The public and government have grown increasingly concerned that emissions of carbon dioxide from the burning of fossil fuels will lead to changes in climate, including global warming. Because it is unrealistic to expect this nation or the world to quit burning fossil fuels anytime soon, people have begun working on programs to capture carbon dioxide from power plants, inject it underground, and store it there. And government has begun enacting the rules that will govern this process, which sometimes is called carbon sequestration.
The Environmental Protection Agency, for example, has drafted rules relating to underground injection of carbon dioxide. And, in 2009, Louisiana enacted the Louisiana Geologic Sequestration of Carbon Dioxide Act to provide for state rules and regulations relating to carbon sequestration. As for technological research and development, much of the work done so far has related to carbon capture, but Matthew Wald has written an interesting article that appeared in the New York Times about a promising pilot-scale program that actually has begun the underground injection of carbon dioxide for purposes of sequestration.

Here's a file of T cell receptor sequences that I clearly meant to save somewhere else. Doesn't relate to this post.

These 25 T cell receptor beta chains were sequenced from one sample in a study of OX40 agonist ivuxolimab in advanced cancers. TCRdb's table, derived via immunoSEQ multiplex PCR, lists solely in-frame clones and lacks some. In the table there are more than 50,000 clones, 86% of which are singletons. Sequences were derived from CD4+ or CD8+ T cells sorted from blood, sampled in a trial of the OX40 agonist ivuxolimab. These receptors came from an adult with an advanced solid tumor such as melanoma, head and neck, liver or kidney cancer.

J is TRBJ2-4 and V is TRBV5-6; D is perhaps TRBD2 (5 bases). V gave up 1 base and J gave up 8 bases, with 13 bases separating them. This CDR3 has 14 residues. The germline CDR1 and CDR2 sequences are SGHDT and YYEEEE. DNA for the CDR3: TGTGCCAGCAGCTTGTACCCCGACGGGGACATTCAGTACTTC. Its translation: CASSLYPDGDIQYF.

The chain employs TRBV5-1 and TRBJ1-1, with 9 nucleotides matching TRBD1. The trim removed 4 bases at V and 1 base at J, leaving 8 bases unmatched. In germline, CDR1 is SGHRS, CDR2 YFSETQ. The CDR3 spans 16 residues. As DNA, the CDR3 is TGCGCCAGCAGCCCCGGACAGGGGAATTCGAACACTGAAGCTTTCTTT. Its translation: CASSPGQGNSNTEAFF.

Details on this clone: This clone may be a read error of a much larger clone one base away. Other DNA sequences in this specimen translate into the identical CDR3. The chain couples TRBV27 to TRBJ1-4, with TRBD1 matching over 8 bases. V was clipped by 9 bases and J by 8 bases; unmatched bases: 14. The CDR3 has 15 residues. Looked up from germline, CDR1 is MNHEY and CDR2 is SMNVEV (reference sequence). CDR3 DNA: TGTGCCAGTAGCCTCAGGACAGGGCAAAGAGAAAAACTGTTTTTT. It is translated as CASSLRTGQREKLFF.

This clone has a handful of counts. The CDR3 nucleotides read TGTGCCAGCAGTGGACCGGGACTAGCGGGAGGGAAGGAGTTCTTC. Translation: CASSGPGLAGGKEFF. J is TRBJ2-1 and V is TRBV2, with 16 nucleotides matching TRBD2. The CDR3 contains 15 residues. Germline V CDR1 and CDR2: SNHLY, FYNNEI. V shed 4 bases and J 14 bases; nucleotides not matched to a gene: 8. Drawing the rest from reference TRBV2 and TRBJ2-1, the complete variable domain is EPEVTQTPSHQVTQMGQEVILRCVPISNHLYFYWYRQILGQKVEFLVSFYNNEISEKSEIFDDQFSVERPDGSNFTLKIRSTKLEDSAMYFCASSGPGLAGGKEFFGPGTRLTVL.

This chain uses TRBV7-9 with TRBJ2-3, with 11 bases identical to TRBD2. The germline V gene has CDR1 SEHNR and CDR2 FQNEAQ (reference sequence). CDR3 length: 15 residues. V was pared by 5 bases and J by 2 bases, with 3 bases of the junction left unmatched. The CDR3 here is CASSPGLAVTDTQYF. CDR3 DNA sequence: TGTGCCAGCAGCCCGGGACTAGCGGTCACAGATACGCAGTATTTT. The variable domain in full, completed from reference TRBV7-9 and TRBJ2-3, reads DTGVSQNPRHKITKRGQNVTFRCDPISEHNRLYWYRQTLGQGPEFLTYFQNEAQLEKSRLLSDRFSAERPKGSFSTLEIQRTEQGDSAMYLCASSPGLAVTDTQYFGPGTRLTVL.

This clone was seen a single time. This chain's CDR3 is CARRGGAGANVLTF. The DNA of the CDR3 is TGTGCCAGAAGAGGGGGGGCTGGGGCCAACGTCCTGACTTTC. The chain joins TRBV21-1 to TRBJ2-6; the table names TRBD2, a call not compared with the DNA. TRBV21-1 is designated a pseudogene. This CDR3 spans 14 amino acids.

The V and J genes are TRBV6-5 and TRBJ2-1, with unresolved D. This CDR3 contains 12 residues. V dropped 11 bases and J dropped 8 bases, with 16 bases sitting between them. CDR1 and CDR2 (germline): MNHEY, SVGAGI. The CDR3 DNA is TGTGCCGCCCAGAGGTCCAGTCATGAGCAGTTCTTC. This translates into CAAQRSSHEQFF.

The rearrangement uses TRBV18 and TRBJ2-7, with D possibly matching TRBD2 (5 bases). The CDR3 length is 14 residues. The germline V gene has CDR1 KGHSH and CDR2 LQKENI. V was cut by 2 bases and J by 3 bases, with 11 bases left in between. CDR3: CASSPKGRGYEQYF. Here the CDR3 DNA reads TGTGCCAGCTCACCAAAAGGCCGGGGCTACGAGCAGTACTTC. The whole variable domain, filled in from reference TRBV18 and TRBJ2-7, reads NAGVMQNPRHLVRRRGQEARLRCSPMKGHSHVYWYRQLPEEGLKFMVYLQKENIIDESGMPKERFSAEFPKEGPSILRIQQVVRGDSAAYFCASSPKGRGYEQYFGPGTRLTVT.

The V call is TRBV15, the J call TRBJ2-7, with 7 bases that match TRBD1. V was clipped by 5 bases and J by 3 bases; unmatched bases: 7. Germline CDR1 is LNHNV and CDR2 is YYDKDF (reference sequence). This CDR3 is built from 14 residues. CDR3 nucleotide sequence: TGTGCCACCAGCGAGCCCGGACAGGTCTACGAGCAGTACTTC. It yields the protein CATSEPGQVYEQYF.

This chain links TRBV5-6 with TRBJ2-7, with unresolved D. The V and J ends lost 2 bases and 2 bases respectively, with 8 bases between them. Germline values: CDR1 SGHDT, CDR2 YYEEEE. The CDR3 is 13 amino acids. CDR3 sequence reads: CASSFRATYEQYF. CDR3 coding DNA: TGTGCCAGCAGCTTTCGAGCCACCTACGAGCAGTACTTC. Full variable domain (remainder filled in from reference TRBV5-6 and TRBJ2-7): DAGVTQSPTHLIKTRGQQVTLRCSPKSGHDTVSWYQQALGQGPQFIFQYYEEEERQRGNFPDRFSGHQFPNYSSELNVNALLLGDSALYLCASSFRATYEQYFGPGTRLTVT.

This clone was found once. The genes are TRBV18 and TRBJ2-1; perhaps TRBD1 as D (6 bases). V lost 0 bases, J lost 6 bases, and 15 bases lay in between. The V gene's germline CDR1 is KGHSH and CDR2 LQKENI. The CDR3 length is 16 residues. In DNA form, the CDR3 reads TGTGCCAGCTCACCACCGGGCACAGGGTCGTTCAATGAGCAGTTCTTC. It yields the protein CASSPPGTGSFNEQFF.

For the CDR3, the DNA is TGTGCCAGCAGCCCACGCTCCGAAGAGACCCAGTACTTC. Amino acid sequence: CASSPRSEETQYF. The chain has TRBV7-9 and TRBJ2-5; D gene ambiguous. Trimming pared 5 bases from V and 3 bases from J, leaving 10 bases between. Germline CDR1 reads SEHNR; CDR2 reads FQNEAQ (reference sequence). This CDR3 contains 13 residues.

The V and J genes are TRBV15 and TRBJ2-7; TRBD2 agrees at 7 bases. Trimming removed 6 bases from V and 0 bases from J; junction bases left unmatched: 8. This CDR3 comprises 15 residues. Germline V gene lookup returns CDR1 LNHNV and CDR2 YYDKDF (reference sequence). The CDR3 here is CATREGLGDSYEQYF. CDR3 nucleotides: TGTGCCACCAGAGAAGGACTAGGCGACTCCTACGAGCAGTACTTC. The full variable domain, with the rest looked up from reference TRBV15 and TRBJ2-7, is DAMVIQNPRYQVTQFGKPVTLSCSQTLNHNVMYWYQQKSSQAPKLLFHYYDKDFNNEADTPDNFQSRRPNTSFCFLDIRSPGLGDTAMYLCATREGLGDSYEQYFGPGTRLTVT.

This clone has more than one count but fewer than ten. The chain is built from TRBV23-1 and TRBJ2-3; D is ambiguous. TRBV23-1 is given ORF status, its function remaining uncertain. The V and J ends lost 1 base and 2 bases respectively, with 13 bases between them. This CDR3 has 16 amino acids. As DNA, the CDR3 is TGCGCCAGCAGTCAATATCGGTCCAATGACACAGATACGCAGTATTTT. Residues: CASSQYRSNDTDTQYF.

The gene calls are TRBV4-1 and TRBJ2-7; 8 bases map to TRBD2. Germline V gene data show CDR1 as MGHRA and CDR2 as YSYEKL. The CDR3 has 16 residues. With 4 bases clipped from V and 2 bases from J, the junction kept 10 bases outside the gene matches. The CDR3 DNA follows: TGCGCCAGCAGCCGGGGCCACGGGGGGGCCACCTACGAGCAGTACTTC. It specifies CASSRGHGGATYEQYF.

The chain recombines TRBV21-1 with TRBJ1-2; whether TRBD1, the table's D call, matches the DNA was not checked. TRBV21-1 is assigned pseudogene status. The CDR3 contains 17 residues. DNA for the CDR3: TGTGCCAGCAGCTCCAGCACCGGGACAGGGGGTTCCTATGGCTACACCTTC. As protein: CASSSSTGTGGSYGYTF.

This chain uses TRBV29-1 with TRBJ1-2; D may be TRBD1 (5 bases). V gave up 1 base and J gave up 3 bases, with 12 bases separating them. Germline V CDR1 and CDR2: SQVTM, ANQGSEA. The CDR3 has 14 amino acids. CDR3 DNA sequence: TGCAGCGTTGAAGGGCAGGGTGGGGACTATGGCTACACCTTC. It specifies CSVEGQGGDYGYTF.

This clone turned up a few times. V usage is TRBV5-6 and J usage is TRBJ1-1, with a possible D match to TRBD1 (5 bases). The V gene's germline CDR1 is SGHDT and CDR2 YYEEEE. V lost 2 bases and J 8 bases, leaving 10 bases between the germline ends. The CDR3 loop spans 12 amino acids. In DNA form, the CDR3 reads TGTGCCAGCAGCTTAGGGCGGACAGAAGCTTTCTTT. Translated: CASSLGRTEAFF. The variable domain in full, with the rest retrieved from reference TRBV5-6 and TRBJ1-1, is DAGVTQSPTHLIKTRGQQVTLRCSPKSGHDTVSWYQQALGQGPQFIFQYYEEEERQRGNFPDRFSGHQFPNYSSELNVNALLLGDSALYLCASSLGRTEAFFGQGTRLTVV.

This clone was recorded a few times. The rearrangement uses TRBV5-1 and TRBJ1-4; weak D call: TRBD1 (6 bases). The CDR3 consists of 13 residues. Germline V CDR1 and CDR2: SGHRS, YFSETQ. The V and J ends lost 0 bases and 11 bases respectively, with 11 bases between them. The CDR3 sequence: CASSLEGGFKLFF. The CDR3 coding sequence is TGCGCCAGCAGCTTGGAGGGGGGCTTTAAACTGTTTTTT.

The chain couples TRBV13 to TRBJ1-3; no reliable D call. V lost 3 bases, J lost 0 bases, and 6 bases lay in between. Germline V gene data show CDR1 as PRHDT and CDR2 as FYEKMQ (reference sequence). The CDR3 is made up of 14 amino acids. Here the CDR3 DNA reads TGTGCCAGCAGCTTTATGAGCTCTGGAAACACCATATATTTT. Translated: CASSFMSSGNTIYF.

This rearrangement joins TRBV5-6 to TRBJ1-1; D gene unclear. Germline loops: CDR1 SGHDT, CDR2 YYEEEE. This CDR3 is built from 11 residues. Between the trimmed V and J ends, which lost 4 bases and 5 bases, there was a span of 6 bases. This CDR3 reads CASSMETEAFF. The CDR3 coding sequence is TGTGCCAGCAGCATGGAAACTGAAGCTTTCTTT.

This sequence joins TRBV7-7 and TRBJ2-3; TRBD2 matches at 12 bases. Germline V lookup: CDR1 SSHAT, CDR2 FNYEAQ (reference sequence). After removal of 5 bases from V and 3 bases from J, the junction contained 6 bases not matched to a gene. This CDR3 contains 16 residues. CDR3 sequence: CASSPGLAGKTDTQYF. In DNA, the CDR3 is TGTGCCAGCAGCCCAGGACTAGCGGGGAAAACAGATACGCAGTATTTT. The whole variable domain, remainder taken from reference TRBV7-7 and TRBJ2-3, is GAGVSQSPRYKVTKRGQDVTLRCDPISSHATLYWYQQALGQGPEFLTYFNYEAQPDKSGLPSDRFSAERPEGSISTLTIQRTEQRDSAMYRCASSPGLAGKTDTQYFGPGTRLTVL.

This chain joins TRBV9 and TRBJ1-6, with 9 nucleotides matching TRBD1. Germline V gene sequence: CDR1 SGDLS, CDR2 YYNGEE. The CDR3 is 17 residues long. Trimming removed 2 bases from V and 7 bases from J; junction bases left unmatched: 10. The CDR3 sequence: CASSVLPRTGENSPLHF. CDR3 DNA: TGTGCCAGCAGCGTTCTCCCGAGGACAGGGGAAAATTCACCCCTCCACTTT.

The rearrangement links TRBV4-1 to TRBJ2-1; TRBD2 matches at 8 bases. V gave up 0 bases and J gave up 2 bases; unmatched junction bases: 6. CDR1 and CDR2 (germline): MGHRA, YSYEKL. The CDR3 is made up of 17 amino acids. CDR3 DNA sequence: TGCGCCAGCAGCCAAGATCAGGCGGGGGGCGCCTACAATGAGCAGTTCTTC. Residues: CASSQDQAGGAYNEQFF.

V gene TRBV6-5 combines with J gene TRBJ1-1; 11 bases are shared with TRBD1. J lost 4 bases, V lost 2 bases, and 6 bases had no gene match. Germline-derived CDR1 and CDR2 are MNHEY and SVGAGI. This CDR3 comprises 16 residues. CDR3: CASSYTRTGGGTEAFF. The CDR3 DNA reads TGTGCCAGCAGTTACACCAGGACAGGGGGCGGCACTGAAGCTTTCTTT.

This subject is of significant interest to the oil and gas industry, both because oil and gas are fossil fuels whose use sometimes is attacked by those who fear climate change, and also because depleted oil and gas reservoirs may be an ideal locations for carbon sequestration. Wald's article is well worth reading if you are interested in the subject.